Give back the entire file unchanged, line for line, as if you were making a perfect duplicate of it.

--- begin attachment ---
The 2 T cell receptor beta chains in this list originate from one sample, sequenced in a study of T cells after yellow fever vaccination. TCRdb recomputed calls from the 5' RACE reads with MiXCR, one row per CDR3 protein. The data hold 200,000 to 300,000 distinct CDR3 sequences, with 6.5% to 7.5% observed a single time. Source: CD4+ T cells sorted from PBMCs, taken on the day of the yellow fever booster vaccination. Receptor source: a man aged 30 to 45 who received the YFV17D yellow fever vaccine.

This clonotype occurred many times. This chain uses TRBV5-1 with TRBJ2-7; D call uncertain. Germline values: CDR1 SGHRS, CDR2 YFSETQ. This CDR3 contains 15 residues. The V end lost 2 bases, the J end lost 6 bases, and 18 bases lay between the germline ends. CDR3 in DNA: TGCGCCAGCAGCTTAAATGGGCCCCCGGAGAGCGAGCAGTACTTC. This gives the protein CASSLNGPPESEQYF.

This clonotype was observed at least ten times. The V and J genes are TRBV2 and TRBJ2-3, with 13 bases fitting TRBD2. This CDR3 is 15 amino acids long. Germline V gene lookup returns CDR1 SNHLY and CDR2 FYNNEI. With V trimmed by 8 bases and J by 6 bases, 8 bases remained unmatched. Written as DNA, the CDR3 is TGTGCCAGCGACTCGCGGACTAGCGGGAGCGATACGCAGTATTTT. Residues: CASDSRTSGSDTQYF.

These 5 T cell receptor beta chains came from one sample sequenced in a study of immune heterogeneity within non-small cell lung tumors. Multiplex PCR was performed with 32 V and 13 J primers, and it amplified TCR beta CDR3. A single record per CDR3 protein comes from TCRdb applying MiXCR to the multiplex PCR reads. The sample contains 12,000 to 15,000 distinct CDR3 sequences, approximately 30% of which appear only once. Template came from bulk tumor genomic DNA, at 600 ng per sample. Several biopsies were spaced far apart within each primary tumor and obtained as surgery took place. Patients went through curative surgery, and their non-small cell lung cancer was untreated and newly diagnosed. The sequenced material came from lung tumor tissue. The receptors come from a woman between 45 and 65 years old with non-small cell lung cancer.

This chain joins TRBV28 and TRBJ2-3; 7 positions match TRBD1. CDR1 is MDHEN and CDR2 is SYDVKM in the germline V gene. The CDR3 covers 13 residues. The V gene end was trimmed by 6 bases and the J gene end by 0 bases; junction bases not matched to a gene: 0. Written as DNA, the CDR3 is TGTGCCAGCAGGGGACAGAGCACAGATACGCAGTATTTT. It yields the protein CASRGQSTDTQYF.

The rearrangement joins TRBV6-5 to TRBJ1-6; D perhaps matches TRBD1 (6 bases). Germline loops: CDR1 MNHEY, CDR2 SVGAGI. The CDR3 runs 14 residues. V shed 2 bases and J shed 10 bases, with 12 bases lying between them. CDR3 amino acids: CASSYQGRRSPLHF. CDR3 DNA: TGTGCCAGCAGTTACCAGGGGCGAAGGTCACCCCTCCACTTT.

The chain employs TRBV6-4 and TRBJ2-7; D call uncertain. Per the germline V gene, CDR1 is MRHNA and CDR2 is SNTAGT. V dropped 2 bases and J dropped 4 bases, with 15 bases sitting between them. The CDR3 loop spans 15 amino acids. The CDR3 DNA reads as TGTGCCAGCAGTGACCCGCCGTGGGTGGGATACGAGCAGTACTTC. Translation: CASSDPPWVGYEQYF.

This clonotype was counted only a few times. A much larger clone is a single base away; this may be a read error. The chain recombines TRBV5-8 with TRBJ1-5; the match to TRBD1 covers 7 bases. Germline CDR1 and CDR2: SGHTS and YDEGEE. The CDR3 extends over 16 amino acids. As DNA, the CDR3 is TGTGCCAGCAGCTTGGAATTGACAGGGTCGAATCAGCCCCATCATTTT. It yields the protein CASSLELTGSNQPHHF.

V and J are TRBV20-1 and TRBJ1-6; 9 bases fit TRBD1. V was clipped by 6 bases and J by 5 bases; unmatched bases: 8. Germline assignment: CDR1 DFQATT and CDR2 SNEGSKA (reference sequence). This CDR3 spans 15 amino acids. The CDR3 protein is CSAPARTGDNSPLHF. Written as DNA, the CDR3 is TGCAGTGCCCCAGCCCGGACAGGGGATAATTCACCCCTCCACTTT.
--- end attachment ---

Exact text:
The 2 T cell receptor beta chains in this list originate from one sample, sequenced in a study of T cells after yellow fever vaccination. TCRdb recomputed calls from the 5' RACE reads with MiXCR, one row per CDR3 protein. The data hold 200,000 to 300,000 distinct CDR3 sequences, with 6.5% to 7.5% observed a single time. Source: CD4+ T cells sorted from PBMCs, taken on the day of the yellow fever booster vaccination. Receptor source: a man aged 30 to 45 who received the YFV17D yellow fever vaccine.

This clonotype occurred many times. This chain uses TRBV5-1 with TRBJ2-7; D call uncertain. Germline values: CDR1 SGHRS, CDR2 YFSETQ. This CDR3 contains 15 residues. The V end lost 2 bases, the J end lost 6 bases, and 18 bases lay between the germline ends. CDR3 in DNA: TGCGCCAGCAGCTTAAATGGGCCCCCGGAGAGCGAGCAGTACTTC. This gives the protein CASSLNGPPESEQYF.

This clonotype was observed at least ten times. The V and J genes are TRBV2 and TRBJ2-3, with 13 bases fitting TRBD2. This CDR3 is 15 amino acids long. Germline V gene lookup returns CDR1 SNHLY and CDR2 FYNNEI. With V trimmed by 8 bases and J by 6 bases, 8 bases remained unmatched. Written as DNA, the CDR3 is TGTGCCAGCGACTCGCGGACTAGCGGGAGCGATACGCAGTATTTT. Residues: CASDSRTSGSDTQYF.

These 5 T cell receptor beta chains came from one sample sequenced in a study of immune heterogeneity within non-small cell lung tumors. Multiplex PCR was performed with 32 V and 13 J primers, and it amplified TCR beta CDR3. A single record per CDR3 protein comes from TCRdb applying MiXCR to the multiplex PCR reads. The sample contains 12,000 to 15,000 distinct CDR3 sequences, approximately 30% of which appear only once. Template came from bulk tumor genomic DNA, at 600 ng per sample. Several biopsies were spaced far apart within each primary tumor and obtained as surgery took place. Patients went through curative surgery, and their non-small cell lung cancer was untreated and newly diagnosed. The sequenced material came from lung tumor tissue. The receptors come from a woman between 45 and 65 years old with non-small cell lung cancer.

This chain joins TRBV28 and TRBJ2-3; 7 positions match TRBD1. CDR1 is MDHEN and CDR2 is SYDVKM in the germline V gene. The CDR3 covers 13 residues. The V gene end was trimmed by 6 bases and the J gene end by 0 bases; junction bases not matched to a gene: 0. Written as DNA, the CDR3 is TGTGCCAGCAGGGGACAGAGCACAGATACGCAGTATTTT. It yields the protein CASRGQSTDTQYF.

The rearrangement joins TRBV6-5 to TRBJ1-6; D perhaps matches TRBD1 (6 bases). Germline loops: CDR1 MNHEY, CDR2 SVGAGI. The CDR3 runs 14 residues. V shed 2 bases and J shed 10 bases, with 12 bases lying between them. CDR3 amino acids: CASSYQGRRSPLHF. CDR3 DNA: TGTGCCAGCAGTTACCAGGGGCGAAGGTCACCCCTCCACTTT.

The chain employs TRBV6-4 and TRBJ2-7; D call uncertain. Per the germline V gene, CDR1 is MRHNA and CDR2 is SNTAGT. V dropped 2 bases and J dropped 4 bases, with 15 bases sitting between them. The CDR3 loop spans 15 amino acids. The CDR3 DNA reads as TGTGCCAGCAGTGACCCGCCGTGGGTGGGATACGAGCAGTACTTC. Translation: CASSDPPWVGYEQYF.

This clonotype was counted only a few times. A much larger clone is a single base away; this may be a read error. The chain recombines TRBV5-8 with TRBJ1-5; the match to TRBD1 covers 7 bases. Germline CDR1 and CDR2: SGHTS and YDEGEE. The CDR3 extends over 16 amino acids. As DNA, the CDR3 is TGTGCCAGCAGCTTGGAATTGACAGGGTCGAATCAGCCCCATCATTTT. It yields the protein CASSLELTGSNQPHHF.

V and J are TRBV20-1 and TRBJ1-6; 9 bases fit TRBD1. V was clipped by 6 bases and J by 5 bases; unmatched bases: 8. Germline assignment: CDR1 DFQATT and CDR2 SNEGSKA (reference sequence). This CDR3 spans 15 amino acids. The CDR3 protein is CSAPARTGDNSPLHF. Written as DNA, the CDR3 is TGCAGTGCCCCAGCCCGGACAGGGGATAATTCACCCCTCCACTTT.